To that end, yesterday I headed downtown with Brompton in tow.  Then, in a show of solidarity with the rest of you commuting schmucks, I performed an epic crossing of the three East River bridges connecting Manhattan and Brooklyn, thereby suturing the two boroughs together with surgical precision:

My first stitch began at the Brooklyn Bridge:

Were I was horrified to see that the city has stolen my pun with this ostensibly clever sign:


It's only fair that I should receive 10% of any lock-related fines as a royalty.

The Brooklyn Bridge is one of the most recognized landmarks in the world.  Built in 1776 by Walt Whitman or something, it has carried traffic over the East River since long before the advent of the motor vehicle.  As such, it is crawling with tourists, many of whom gaze upon its stone towers in wonder while standing right in the middle of the bike lane:

I've made my peace with this and have for awhile now been of the opinion that the wooden pathway should be fully ceded to pedestrians and that a lane of automobile traffic should be removed from the roadway and replaced with a bike lane.  Sadly the chances of that ever happening are virtually nil, since New York City drivers cling to their free bridge crossings like the rest of America clings to their assault rifles.  Nevertheless, instead of yelling at the tourists to get outta the way like a doofus, I merely flash a tight-lipped smile, maybe flick the bell gently if necessary, and generally try to delude them into believing that New York City cyclists are possessed of both dignity and composure.

Here is the view of the harbor:

Here is the view of the other bridges I will soon be crossing:

And ahead of me lies Brooklyn:

Upon making landfall I dutifully followed the arrows:

And then locked up my bike, even though it folds into a compact and easily-carried package:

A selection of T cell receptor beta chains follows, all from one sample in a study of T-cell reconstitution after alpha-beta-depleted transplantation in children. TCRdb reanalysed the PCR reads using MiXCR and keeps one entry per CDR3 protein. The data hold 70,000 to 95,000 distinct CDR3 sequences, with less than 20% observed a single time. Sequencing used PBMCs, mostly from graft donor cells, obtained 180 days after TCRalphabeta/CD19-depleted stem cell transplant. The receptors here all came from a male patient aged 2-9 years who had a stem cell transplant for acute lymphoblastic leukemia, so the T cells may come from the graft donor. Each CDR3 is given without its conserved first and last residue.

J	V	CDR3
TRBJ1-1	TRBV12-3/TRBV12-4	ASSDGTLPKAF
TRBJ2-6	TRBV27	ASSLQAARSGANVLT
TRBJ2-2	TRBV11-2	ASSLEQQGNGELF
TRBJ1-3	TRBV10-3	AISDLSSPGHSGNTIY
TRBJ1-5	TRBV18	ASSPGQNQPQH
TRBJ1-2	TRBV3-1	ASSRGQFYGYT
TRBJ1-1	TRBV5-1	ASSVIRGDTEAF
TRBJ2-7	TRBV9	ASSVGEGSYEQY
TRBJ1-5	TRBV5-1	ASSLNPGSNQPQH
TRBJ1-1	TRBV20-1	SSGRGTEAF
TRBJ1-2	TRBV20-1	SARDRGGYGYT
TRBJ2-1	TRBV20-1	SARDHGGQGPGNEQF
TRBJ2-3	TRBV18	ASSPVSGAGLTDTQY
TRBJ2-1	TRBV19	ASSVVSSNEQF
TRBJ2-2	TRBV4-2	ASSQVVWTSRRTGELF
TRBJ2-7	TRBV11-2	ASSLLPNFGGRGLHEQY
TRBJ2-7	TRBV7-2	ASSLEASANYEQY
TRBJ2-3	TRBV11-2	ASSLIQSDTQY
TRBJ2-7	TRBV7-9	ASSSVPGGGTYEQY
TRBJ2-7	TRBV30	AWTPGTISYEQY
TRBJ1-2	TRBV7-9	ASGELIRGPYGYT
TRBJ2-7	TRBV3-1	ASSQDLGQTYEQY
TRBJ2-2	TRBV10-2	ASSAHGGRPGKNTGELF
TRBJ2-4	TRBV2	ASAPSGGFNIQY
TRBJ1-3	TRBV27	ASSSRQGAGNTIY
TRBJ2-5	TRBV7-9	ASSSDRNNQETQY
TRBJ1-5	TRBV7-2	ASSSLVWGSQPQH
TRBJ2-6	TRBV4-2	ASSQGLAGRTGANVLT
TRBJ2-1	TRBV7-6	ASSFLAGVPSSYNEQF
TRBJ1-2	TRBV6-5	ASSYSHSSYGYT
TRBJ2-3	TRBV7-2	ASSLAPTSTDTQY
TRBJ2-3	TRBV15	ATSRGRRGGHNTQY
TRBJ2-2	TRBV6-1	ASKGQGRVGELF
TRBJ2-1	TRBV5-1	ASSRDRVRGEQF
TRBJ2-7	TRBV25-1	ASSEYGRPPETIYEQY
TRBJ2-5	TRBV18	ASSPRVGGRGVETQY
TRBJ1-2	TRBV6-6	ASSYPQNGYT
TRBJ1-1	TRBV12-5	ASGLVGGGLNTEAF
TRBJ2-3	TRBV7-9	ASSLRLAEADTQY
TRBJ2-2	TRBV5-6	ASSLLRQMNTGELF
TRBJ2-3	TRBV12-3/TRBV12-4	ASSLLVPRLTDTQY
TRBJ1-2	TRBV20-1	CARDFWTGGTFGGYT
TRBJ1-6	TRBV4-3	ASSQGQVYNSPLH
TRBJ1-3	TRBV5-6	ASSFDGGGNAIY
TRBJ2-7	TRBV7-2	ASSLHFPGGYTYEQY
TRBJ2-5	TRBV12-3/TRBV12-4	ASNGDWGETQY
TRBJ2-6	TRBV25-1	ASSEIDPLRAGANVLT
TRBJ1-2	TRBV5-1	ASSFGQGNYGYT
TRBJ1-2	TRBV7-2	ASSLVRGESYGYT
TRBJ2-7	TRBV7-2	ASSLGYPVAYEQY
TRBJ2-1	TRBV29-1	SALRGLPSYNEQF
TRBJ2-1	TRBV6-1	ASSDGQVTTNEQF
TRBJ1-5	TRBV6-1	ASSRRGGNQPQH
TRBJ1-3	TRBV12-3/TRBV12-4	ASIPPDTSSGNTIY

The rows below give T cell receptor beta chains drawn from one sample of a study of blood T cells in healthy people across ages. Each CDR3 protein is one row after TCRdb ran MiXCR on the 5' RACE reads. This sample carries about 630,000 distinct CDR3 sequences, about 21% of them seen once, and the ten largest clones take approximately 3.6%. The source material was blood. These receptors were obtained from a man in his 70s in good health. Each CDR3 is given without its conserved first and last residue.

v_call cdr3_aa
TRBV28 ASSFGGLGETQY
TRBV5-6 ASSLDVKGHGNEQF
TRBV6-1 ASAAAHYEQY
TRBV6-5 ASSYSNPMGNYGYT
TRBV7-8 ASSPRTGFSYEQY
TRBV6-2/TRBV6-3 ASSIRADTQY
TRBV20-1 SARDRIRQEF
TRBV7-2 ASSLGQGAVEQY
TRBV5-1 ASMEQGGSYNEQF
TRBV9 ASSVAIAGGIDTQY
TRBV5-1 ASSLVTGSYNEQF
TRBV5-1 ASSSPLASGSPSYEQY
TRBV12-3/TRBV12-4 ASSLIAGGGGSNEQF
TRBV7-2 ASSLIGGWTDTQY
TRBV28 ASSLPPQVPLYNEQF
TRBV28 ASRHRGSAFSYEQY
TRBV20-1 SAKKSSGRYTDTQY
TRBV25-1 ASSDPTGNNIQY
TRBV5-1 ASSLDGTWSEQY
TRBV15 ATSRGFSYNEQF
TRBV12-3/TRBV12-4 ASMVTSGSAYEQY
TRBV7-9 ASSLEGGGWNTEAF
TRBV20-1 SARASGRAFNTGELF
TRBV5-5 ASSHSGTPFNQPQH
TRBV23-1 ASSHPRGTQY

Note how I've even employed a second lock to secure my saddle to the bike rack.

Before taking possession of a folding bike I always used to wonder why people locked them up instead of simply folding them and taking them inside.  Now that I have one, I realize there are generally three reasons for doing so:

1) Laziness;
2) Stupidity;
3) Shame.

In this particular case my decision was informed by all three.

Anyway, once I'd seen to my business (I can't say what it is but rest assured they've got some juicy kompromat on me now), I headed onto the Manhattan Bridge and back towards Manhattan:

During rush hour the Manhattan Bridge is one of the premiere Cat 6 racing venues in New York City.  However, there's virtually no action to be had in the middle of a weekday when it's like 30 American degrees out, so instead I occupied myself with the view:

Unlike the comparatively quaint Brooklyn Bridge, the Manhattan Bridge is a forbidding structure of beams and girders that rumbles ominously with subway and truck traffic:

As for bike traffic, it was pretty much limited to this guy:

And this guy:

And of course me--though I have no doubt that there was still plenty of off-season Cat 6-ing during the evening rush.